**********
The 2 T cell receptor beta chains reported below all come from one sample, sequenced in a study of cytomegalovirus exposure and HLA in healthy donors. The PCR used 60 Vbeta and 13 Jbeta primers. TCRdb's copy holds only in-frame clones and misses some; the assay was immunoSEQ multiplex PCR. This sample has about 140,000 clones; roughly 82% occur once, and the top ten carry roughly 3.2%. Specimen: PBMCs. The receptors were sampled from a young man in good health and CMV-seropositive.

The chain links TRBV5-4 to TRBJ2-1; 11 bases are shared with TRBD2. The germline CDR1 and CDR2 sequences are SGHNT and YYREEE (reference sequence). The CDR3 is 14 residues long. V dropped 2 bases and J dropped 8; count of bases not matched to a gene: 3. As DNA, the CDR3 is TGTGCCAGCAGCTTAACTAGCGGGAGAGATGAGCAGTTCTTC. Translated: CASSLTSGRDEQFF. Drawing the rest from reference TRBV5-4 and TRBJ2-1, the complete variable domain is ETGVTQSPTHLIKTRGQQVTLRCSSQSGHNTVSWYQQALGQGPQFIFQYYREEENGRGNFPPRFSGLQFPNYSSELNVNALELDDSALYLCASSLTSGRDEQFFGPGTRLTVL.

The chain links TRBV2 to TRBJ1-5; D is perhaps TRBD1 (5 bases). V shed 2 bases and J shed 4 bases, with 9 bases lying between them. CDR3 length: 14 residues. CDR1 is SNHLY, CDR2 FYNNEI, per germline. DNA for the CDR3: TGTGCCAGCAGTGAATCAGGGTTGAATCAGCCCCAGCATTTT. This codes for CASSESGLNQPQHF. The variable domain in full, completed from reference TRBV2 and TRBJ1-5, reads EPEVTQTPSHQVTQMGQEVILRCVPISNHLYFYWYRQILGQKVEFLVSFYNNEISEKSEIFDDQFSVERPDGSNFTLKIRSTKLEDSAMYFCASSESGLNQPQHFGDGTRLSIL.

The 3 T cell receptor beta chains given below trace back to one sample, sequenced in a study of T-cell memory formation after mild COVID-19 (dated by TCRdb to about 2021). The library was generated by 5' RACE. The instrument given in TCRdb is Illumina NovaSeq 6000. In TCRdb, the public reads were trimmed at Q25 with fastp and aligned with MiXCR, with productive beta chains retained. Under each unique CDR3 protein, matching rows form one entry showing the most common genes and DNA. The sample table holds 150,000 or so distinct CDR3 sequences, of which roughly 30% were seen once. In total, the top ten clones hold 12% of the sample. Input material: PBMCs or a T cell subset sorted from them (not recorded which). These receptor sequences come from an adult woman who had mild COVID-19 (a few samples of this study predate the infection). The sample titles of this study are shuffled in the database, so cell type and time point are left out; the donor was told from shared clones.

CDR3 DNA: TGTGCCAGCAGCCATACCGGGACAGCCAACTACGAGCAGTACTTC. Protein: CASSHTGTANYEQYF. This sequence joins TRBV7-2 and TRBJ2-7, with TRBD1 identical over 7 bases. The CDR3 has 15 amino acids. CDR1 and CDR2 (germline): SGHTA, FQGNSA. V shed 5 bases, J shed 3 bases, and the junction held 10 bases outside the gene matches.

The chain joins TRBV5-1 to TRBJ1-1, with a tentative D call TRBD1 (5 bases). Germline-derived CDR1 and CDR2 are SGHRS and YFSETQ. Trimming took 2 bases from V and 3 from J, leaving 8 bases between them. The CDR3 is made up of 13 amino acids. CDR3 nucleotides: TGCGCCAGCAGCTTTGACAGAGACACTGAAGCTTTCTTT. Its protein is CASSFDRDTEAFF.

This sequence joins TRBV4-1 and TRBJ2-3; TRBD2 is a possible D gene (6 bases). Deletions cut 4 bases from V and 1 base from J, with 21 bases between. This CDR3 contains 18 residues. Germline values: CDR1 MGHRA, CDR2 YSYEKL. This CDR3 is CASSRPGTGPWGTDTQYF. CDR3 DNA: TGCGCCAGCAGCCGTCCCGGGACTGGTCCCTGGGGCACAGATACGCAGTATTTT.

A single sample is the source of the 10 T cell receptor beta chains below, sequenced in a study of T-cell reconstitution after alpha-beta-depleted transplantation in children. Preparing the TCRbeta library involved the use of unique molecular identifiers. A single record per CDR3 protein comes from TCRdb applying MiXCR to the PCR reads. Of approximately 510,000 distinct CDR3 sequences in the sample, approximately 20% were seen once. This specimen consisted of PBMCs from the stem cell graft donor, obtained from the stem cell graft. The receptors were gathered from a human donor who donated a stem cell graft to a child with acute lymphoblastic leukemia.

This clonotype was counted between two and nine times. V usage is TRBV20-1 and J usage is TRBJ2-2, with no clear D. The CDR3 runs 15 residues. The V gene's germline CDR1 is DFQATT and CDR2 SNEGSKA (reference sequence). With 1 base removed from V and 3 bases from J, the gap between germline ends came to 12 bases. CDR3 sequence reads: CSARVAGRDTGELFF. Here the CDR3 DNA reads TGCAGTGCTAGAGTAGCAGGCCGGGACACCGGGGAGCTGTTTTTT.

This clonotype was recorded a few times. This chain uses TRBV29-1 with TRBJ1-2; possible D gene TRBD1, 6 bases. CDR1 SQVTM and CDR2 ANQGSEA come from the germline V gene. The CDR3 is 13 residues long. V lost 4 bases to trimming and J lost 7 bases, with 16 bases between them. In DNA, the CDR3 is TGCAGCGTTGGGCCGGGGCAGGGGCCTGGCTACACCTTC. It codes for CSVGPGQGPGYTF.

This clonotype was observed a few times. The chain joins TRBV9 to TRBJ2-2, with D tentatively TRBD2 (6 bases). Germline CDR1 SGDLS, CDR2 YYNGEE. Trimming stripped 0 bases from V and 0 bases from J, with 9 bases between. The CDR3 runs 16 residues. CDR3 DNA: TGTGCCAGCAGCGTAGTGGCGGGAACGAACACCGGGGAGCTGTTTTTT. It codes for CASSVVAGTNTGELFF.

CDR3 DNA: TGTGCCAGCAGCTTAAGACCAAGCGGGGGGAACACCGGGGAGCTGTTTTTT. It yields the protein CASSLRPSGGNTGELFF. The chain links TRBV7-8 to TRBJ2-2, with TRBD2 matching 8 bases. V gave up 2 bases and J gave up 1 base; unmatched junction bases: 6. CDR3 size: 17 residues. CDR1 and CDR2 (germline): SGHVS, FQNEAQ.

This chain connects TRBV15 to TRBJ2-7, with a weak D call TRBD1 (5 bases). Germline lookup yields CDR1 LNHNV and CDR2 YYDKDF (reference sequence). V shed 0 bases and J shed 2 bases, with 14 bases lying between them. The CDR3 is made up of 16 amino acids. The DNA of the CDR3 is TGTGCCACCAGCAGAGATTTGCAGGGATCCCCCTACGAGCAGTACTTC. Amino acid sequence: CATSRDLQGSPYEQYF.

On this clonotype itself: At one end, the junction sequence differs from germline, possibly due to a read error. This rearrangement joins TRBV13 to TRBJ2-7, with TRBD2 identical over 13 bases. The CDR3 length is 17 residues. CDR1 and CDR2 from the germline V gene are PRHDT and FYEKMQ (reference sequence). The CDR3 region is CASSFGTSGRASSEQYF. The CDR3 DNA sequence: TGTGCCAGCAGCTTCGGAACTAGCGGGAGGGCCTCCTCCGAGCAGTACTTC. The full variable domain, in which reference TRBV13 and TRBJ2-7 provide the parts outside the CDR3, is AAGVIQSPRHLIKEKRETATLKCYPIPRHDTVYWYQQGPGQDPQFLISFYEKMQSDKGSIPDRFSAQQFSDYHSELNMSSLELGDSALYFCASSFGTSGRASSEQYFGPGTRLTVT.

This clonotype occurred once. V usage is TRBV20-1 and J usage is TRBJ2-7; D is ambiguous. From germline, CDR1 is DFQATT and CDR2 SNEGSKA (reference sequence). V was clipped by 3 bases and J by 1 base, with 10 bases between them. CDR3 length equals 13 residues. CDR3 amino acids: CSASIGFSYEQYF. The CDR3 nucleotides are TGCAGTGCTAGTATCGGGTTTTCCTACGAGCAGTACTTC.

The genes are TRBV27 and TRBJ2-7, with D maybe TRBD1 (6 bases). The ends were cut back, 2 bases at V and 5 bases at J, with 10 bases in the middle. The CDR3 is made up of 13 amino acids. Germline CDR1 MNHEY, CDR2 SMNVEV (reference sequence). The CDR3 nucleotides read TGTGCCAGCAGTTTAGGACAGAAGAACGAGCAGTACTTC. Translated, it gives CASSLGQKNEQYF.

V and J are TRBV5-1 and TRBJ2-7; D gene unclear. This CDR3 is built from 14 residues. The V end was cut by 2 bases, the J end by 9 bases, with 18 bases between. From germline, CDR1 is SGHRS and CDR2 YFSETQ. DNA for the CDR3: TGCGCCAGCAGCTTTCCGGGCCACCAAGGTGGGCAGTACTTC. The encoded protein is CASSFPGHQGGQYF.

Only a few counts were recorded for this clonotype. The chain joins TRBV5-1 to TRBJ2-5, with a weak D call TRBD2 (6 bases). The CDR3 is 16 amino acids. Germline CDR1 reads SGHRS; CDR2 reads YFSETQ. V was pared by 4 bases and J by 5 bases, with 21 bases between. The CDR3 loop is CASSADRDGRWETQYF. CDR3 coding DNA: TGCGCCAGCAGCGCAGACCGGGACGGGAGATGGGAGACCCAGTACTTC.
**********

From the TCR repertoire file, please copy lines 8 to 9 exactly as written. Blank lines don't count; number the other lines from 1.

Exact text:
A single sample is the source of the 10 T cell receptor beta chains below, sequenced in a study of T-cell reconstitution after alpha-beta-depleted transplantation in children. Preparing the TCRbeta library involved the use of unique molecular identifiers. A single record per CDR3 protein comes from TCRdb applying MiXCR to the PCR reads. Of approximately 510,000 distinct CDR3 sequences in the sample, approximately 20% were seen once. This specimen consisted of PBMCs from the stem cell graft donor, obtained from the stem cell graft. The receptors were gathered from a human donor who donated a stem cell graft to a child with acute lymphoblastic leukemia.

This clonotype was counted between two and nine times. V usage is TRBV20-1 and J usage is TRBJ2-2, with no clear D. The CDR3 runs 15 residues. The V gene's germline CDR1 is DFQATT and CDR2 SNEGSKA (reference sequence). With 1 base removed from V and 3 bases from J, the gap between germline ends came to 12 bases. CDR3 sequence reads: CSARVAGRDTGELFF. Here the CDR3 DNA reads TGCAGTGCTAGAGTAGCAGGCCGGGACACCGGGGAGCTGTTTTTT.